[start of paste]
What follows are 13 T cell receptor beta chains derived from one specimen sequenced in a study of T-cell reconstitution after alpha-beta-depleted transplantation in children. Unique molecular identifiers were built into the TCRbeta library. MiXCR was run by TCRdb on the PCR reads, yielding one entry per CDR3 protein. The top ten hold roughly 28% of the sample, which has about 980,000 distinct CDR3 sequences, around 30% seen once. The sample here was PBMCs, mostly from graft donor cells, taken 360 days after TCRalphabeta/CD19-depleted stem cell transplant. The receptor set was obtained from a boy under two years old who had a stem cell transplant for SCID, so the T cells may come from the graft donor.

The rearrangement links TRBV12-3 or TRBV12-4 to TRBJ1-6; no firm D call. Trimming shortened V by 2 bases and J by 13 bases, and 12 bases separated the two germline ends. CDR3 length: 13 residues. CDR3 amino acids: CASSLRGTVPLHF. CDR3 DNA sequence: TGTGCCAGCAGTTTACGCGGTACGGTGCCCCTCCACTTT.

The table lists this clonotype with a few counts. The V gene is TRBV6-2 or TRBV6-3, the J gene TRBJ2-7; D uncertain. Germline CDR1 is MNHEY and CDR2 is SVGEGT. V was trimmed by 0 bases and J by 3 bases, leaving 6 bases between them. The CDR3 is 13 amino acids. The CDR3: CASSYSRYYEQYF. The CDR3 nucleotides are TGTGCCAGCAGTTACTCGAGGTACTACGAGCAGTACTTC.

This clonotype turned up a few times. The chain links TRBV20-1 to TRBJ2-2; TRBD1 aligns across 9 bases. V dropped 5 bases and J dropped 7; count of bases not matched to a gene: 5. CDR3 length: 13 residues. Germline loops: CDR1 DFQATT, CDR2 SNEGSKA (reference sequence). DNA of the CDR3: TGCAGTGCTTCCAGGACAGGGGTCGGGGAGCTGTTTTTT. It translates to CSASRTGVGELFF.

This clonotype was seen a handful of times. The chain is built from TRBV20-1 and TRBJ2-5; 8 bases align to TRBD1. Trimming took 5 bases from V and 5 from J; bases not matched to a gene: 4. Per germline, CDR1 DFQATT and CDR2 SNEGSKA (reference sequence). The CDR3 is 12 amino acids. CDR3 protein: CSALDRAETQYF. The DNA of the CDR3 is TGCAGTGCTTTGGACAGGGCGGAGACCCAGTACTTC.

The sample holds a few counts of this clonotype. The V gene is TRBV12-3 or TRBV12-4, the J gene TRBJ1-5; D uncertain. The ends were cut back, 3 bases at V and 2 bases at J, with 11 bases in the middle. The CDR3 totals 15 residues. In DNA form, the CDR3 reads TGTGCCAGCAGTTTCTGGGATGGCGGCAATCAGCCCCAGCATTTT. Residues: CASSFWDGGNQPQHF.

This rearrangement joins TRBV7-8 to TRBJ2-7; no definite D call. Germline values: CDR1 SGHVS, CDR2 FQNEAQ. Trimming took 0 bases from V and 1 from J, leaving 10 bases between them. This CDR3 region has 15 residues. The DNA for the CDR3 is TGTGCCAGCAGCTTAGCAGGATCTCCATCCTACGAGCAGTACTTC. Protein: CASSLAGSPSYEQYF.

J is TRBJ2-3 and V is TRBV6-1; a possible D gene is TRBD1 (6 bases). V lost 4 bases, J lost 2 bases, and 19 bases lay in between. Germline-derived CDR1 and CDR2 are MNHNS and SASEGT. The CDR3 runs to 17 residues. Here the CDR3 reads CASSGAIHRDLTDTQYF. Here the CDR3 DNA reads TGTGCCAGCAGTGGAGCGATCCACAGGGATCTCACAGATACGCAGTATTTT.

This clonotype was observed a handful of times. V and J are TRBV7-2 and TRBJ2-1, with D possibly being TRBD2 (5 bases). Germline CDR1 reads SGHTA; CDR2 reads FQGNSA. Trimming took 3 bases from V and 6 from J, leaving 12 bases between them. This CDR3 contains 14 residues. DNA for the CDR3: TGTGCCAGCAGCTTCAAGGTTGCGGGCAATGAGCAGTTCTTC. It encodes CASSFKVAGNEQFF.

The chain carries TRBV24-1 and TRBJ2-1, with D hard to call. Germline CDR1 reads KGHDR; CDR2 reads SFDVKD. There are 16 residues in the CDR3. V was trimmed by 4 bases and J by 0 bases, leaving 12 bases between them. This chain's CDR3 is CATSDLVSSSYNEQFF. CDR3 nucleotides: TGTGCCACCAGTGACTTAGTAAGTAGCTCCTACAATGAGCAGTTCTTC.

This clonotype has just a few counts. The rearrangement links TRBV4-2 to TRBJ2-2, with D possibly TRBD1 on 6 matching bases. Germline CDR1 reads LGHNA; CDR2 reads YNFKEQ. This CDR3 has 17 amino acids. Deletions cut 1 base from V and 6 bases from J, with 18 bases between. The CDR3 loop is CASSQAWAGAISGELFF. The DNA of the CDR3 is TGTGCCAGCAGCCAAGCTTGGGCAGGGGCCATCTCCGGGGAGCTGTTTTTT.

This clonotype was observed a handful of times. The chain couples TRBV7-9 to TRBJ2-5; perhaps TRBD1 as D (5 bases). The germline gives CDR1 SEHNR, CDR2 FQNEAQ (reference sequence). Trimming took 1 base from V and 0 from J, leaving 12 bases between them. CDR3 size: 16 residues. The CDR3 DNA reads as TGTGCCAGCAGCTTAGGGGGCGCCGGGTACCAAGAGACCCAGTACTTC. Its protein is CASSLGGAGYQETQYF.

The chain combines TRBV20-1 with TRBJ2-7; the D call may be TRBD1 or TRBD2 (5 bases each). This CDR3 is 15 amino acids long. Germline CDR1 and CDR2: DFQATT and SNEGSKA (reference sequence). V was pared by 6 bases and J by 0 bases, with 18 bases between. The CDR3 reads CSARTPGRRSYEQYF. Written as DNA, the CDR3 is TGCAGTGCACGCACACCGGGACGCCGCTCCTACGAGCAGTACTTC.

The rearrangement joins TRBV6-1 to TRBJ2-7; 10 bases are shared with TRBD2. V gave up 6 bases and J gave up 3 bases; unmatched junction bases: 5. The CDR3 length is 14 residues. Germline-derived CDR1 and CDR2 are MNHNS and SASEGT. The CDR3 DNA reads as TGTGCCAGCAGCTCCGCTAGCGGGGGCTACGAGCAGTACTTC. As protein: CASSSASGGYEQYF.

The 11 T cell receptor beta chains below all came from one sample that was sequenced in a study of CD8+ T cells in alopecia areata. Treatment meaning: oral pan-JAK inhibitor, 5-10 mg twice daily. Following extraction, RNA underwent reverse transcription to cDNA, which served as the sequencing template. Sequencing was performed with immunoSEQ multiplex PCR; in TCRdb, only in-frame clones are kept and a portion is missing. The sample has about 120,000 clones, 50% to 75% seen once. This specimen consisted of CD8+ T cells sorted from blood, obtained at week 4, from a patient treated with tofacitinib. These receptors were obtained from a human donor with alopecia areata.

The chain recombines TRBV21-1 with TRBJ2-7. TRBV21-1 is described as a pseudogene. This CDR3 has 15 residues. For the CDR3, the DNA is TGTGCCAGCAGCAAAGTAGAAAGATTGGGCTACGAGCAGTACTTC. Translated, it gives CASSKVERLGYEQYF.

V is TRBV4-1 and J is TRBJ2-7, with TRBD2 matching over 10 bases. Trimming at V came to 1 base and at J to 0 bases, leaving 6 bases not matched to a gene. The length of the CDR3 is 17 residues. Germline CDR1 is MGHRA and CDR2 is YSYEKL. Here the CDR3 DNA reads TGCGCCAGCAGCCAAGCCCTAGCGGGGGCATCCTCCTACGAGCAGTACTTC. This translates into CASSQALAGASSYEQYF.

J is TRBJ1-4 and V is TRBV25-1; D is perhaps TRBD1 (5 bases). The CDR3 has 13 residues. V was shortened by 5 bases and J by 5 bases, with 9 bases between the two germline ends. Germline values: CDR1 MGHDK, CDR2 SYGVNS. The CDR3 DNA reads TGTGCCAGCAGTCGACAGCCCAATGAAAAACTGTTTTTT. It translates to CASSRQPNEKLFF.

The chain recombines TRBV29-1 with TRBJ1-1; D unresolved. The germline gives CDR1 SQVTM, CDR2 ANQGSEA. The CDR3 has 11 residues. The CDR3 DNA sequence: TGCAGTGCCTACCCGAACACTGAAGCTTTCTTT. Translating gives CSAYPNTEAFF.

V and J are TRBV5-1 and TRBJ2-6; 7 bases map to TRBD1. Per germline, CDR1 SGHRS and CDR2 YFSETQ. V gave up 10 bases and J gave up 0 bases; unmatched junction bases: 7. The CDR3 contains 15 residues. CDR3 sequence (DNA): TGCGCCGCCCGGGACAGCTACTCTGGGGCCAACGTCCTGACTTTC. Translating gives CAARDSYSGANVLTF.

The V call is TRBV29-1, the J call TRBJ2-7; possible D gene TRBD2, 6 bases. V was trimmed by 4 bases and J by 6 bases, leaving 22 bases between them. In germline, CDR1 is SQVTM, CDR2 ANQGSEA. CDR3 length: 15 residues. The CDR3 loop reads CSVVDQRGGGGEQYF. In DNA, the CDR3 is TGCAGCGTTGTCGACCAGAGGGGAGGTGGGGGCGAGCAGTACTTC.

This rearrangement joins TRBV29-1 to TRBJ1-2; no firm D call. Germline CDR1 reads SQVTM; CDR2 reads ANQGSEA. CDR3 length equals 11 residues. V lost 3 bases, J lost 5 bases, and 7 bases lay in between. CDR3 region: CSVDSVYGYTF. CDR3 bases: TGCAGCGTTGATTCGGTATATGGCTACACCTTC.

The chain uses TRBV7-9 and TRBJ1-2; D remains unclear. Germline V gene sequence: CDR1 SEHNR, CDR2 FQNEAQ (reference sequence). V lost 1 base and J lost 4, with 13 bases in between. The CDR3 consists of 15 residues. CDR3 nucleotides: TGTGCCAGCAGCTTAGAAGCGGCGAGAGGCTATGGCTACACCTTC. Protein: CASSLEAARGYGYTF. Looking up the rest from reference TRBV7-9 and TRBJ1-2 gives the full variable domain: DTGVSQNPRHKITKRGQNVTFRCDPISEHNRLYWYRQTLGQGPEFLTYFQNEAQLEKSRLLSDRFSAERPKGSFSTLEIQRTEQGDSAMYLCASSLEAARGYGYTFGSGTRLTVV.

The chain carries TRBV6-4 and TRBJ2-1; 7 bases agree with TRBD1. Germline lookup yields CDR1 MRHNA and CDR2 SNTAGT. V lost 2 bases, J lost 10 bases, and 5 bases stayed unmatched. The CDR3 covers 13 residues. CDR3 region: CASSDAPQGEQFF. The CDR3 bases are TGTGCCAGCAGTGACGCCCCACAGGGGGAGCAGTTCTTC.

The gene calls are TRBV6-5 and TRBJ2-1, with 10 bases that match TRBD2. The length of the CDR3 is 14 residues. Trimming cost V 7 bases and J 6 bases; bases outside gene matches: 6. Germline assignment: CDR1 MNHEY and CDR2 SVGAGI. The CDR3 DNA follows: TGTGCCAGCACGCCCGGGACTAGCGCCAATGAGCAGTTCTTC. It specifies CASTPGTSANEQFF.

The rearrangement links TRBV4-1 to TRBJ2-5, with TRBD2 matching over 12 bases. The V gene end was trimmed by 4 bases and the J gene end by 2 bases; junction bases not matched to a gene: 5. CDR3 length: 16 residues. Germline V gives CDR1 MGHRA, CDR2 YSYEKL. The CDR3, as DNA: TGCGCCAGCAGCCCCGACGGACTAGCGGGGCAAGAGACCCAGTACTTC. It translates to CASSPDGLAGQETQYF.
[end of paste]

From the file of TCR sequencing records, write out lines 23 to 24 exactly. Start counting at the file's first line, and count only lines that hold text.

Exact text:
The chain uses TRBV7-9 and TRBJ1-2; D remains unclear. Germline V gene sequence: CDR1 SEHNR, CDR2 FQNEAQ (reference sequence). V lost 1 base and J lost 4, with 13 bases in between. The CDR3 consists of 15 residues. CDR3 nucleotides: TGTGCCAGCAGCTTAGAAGCGGCGAGAGGCTATGGCTACACCTTC. Protein: CASSLEAARGYGYTF. Looking up the rest from reference TRBV7-9 and TRBJ1-2 gives the full variable domain: DTGVSQNPRHKITKRGQNVTFRCDPISEHNRLYWYRQTLGQGPEFLTYFQNEAQLEKSRLLSDRFSAERPKGSFSTLEIQRTEQGDSAMYLCASSLEAARGYGYTFGSGTRLTVV.

The chain carries TRBV6-4 and TRBJ2-1; 7 bases agree with TRBD1. Germline lookup yields CDR1 MRHNA and CDR2 SNTAGT. V lost 2 bases, J lost 10 bases, and 5 bases stayed unmatched. The CDR3 covers 13 residues. CDR3 region: CASSDAPQGEQFF. The CDR3 bases are TGTGCCAGCAGTGACGCCCCACAGGGGGAGCAGTTCTTC.